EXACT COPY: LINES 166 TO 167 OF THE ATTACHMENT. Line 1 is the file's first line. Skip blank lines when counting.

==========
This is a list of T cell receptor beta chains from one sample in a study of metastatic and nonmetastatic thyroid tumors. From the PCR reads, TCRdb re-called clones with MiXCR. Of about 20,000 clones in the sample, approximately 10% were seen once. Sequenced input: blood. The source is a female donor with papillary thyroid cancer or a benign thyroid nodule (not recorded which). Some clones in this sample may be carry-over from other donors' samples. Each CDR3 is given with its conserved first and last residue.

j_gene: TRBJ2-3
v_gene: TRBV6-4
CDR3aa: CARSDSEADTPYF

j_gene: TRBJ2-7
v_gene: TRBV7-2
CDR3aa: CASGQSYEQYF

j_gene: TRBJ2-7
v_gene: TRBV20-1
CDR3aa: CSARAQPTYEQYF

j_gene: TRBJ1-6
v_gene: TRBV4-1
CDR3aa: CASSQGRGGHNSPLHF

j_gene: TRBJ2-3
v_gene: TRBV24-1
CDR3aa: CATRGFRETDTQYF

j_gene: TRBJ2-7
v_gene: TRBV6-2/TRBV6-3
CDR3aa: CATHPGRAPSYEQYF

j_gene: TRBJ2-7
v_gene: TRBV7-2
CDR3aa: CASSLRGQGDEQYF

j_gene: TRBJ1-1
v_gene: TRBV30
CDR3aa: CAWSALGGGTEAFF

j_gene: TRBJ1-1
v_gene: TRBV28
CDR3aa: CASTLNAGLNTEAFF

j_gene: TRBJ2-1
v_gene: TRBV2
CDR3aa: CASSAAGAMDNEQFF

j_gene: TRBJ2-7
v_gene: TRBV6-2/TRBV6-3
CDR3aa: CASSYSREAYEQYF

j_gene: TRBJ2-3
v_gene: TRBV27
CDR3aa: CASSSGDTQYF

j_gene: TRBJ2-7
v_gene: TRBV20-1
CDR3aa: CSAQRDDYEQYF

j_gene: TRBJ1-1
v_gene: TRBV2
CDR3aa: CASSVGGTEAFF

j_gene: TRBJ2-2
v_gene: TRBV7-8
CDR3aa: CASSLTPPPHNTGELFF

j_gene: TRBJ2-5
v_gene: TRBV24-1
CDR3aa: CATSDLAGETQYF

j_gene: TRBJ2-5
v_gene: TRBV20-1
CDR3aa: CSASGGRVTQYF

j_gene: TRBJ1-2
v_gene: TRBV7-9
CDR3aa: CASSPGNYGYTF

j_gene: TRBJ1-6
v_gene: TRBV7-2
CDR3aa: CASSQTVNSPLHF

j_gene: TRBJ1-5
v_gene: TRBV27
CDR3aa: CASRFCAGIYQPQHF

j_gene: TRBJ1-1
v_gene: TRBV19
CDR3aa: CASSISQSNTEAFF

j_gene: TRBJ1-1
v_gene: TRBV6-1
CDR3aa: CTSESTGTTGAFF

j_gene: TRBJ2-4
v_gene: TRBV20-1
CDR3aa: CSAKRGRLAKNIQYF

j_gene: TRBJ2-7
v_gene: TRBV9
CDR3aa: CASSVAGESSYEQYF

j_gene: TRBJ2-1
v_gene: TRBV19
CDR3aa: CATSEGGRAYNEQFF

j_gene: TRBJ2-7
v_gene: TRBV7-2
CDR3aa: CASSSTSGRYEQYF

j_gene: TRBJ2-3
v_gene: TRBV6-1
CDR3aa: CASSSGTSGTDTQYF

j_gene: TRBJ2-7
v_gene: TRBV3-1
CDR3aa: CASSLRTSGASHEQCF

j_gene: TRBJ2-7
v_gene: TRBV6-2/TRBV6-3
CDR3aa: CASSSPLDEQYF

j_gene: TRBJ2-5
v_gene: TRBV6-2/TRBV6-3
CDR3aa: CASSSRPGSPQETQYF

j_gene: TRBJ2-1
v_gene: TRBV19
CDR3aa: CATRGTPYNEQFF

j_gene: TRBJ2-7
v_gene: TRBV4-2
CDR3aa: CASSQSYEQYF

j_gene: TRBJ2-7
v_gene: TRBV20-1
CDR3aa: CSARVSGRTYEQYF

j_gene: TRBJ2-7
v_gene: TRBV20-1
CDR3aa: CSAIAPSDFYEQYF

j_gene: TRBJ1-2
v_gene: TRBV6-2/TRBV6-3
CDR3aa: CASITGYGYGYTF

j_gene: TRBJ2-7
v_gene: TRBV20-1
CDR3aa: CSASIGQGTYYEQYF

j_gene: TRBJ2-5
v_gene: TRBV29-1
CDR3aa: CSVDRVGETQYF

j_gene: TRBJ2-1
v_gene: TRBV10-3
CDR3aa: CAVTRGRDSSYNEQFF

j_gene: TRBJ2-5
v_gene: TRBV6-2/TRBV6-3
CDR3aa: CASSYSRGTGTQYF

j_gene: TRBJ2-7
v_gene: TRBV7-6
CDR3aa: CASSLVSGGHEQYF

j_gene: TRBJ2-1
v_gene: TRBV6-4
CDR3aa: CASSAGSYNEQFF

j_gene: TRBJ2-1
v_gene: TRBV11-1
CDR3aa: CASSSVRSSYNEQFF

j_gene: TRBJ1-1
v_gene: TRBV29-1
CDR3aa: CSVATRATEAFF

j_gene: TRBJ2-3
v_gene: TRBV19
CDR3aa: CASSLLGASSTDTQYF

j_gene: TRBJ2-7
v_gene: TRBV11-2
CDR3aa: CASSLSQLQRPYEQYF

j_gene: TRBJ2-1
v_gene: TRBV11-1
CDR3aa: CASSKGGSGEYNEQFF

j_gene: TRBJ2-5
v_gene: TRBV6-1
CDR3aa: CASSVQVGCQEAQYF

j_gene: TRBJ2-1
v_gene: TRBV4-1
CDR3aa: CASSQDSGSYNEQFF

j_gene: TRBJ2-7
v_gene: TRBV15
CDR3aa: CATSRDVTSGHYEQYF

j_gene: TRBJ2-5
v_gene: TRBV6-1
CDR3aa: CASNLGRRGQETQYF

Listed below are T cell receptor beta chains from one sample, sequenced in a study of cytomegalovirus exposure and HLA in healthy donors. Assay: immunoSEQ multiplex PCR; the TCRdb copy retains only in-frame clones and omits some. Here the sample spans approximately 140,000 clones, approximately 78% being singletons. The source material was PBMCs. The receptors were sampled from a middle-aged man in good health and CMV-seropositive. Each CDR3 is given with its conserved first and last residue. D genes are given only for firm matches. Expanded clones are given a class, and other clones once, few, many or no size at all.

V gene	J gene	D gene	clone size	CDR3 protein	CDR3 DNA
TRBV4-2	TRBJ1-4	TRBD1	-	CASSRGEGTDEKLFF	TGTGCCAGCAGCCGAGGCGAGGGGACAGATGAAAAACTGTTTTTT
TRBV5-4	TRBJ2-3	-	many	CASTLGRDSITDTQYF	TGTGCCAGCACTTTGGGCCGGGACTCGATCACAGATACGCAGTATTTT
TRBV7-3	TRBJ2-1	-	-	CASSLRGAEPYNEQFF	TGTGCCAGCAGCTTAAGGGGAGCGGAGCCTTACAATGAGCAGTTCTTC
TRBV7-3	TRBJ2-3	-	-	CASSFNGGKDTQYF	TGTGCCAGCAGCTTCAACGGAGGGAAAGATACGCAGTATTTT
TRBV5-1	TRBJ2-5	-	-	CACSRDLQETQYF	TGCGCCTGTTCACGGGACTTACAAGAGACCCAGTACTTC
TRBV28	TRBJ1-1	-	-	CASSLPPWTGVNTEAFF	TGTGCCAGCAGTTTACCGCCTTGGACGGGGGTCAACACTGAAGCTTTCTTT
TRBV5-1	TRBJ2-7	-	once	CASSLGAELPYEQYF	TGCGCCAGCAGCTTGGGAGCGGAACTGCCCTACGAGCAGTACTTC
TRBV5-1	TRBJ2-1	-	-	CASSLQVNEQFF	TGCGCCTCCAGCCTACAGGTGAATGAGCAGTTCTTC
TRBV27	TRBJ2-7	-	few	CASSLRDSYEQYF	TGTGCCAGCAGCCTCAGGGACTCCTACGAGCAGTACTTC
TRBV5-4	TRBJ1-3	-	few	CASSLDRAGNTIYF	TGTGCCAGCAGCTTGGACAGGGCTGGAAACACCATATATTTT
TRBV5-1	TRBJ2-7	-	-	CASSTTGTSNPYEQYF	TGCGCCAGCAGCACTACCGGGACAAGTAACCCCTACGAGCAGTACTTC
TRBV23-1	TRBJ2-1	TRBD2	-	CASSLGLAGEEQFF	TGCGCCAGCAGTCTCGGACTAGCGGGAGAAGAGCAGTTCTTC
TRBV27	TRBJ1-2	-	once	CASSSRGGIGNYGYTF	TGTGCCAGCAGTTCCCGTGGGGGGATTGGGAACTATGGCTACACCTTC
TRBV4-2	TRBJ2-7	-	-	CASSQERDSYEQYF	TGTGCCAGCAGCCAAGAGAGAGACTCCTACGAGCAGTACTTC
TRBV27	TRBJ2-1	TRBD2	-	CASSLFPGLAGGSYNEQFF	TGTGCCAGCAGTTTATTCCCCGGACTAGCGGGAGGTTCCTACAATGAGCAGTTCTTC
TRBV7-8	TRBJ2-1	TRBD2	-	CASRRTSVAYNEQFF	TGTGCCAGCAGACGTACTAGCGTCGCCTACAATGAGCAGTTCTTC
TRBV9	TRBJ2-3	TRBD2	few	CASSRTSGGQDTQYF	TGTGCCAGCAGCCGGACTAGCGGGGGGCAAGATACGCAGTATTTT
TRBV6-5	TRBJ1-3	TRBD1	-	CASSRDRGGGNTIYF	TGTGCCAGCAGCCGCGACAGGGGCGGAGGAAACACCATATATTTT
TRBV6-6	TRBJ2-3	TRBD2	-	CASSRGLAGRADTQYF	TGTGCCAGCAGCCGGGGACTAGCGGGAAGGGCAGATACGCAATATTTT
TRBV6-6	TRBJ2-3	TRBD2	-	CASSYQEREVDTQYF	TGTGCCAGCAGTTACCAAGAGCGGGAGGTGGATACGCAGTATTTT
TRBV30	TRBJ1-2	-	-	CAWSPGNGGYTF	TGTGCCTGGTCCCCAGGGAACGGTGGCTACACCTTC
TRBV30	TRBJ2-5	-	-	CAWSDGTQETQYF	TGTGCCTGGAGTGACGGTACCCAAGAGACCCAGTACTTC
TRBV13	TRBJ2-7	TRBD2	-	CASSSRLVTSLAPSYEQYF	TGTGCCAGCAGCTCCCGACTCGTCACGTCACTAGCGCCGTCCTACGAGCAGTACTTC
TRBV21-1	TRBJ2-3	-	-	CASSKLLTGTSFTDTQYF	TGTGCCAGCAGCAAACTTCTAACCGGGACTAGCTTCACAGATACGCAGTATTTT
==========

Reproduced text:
TRBV27	TRBJ1-2	-	once	CASSSRGGIGNYGYTF	TGTGCCAGCAGTTCCCGTGGGGGGATTGGGAACTATGGCTACACCTTC
TRBV4-2	TRBJ2-7	-	-	CASSQERDSYEQYF	TGTGCCAGCAGCCAAGAGAGAGACTCCTACGAGCAGTACTTC